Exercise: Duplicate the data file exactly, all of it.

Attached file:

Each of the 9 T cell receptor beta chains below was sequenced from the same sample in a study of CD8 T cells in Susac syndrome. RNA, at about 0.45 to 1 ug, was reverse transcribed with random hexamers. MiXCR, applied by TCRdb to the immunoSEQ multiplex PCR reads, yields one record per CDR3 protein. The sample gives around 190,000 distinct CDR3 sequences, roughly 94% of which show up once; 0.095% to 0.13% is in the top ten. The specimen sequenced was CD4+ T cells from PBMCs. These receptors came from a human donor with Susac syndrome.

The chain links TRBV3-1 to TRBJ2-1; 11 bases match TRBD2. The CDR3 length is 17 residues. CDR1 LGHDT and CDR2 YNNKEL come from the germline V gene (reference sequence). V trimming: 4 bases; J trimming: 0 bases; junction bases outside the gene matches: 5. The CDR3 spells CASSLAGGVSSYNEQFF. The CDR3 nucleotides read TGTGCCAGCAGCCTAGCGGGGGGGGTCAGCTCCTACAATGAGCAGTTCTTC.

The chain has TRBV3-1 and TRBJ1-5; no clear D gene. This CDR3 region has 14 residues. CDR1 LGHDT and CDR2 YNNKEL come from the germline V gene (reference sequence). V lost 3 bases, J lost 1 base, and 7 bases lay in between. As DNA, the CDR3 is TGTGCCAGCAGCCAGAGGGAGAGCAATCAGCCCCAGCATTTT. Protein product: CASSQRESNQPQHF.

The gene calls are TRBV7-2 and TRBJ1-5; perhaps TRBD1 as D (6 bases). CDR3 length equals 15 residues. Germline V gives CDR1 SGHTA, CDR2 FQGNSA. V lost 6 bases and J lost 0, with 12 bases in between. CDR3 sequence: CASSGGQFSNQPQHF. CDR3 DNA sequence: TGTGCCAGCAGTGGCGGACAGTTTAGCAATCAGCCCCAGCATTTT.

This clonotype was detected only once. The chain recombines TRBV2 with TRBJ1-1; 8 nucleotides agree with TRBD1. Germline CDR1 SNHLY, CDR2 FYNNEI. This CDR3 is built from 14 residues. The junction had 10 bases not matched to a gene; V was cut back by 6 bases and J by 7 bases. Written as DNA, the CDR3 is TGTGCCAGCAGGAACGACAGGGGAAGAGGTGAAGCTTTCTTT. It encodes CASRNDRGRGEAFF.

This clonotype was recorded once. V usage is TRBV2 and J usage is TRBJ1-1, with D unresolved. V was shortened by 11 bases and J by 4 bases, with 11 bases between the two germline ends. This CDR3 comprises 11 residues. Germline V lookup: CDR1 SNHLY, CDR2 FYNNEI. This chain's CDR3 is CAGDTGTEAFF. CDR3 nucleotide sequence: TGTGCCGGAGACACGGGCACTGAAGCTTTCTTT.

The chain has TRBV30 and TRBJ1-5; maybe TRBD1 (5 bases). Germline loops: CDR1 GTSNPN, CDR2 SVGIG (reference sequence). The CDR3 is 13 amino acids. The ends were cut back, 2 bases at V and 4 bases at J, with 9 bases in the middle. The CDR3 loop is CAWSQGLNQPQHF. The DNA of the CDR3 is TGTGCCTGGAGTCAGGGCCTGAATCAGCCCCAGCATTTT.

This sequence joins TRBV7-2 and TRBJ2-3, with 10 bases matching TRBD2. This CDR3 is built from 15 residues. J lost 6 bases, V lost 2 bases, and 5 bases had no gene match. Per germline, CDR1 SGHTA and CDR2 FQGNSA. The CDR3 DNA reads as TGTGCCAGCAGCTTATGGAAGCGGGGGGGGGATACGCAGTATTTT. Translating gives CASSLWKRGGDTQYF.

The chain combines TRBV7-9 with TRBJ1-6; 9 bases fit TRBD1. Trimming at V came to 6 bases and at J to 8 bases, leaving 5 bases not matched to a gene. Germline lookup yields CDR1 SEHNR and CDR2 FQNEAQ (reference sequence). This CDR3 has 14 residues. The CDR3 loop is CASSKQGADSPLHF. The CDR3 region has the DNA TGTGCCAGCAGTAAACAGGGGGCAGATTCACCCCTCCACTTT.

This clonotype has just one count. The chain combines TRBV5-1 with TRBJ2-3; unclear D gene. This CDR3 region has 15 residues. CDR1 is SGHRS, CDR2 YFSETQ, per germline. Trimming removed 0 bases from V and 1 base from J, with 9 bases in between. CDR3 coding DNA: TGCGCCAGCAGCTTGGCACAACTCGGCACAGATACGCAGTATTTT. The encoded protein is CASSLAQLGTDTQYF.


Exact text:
Each of the 9 T cell receptor beta chains below was sequenced from the same sample in a study of CD8 T cells in Susac syndrome. RNA, at about 0.45 to 1 ug, was reverse transcribed with random hexamers. MiXCR, applied by TCRdb to the immunoSEQ multiplex PCR reads, yields one record per CDR3 protein. The sample gives around 190,000 distinct CDR3 sequences, roughly 94% of which show up once; 0.095% to 0.13% is in the top ten. The specimen sequenced was CD4+ T cells from PBMCs. These receptors came from a human donor with Susac syndrome.

The chain links TRBV3-1 to TRBJ2-1; 11 bases match TRBD2. The CDR3 length is 17 residues. CDR1 LGHDT and CDR2 YNNKEL come from the germline V gene (reference sequence). V trimming: 4 bases; J trimming: 0 bases; junction bases outside the gene matches: 5. The CDR3 spells CASSLAGGVSSYNEQFF. The CDR3 nucleotides read TGTGCCAGCAGCCTAGCGGGGGGGGTCAGCTCCTACAATGAGCAGTTCTTC.

The chain has TRBV3-1 and TRBJ1-5; no clear D gene. This CDR3 region has 14 residues. CDR1 LGHDT and CDR2 YNNKEL come from the germline V gene (reference sequence). V lost 3 bases, J lost 1 base, and 7 bases lay in between. As DNA, the CDR3 is TGTGCCAGCAGCCAGAGGGAGAGCAATCAGCCCCAGCATTTT. Protein product: CASSQRESNQPQHF.

The gene calls are TRBV7-2 and TRBJ1-5; perhaps TRBD1 as D (6 bases). CDR3 length equals 15 residues. Germline V gives CDR1 SGHTA, CDR2 FQGNSA. V lost 6 bases and J lost 0, with 12 bases in between. CDR3 sequence: CASSGGQFSNQPQHF. CDR3 DNA sequence: TGTGCCAGCAGTGGCGGACAGTTTAGCAATCAGCCCCAGCATTTT.

This clonotype was detected only once. The chain recombines TRBV2 with TRBJ1-1; 8 nucleotides agree with TRBD1. Germline CDR1 SNHLY, CDR2 FYNNEI. This CDR3 is built from 14 residues. The junction had 10 bases not matched to a gene; V was cut back by 6 bases and J by 7 bases. Written as DNA, the CDR3 is TGTGCCAGCAGGAACGACAGGGGAAGAGGTGAAGCTTTCTTT. It encodes CASRNDRGRGEAFF.

This clonotype was recorded once. V usage is TRBV2 and J usage is TRBJ1-1, with D unresolved. V was shortened by 11 bases and J by 4 bases, with 11 bases between the two germline ends. This CDR3 comprises 11 residues. Germline V lookup: CDR1 SNHLY, CDR2 FYNNEI. This chain's CDR3 is CAGDTGTEAFF. CDR3 nucleotide sequence: TGTGCCGGAGACACGGGCACTGAAGCTTTCTTT.

The chain has TRBV30 and TRBJ1-5; maybe TRBD1 (5 bases). Germline loops: CDR1 GTSNPN, CDR2 SVGIG (reference sequence). The CDR3 is 13 amino acids. The ends were cut back, 2 bases at V and 4 bases at J, with 9 bases in the middle. The CDR3 loop is CAWSQGLNQPQHF. The DNA of the CDR3 is TGTGCCTGGAGTCAGGGCCTGAATCAGCCCCAGCATTTT.

This sequence joins TRBV7-2 and TRBJ2-3, with 10 bases matching TRBD2. This CDR3 is built from 15 residues. J lost 6 bases, V lost 2 bases, and 5 bases had no gene match. Per germline, CDR1 SGHTA and CDR2 FQGNSA. The CDR3 DNA reads as TGTGCCAGCAGCTTATGGAAGCGGGGGGGGGATACGCAGTATTTT. Translating gives CASSLWKRGGDTQYF.

The chain combines TRBV7-9 with TRBJ1-6; 9 bases fit TRBD1. Trimming at V came to 6 bases and at J to 8 bases, leaving 5 bases not matched to a gene. Germline lookup yields CDR1 SEHNR and CDR2 FQNEAQ (reference sequence). This CDR3 has 14 residues. The CDR3 loop is CASSKQGADSPLHF. The CDR3 region has the DNA TGTGCCAGCAGTAAACAGGGGGCAGATTCACCCCTCCACTTT.

This clonotype has just one count. The chain combines TRBV5-1 with TRBJ2-3; unclear D gene. This CDR3 region has 15 residues. CDR1 is SGHRS, CDR2 YFSETQ, per germline. Trimming removed 0 bases from V and 1 base from J, with 9 bases in between. CDR3 coding DNA: TGCGCCAGCAGCTTGGCACAACTCGGCACAGATACGCAGTATTTT. The encoded protein is CASSLAQLGTDTQYF.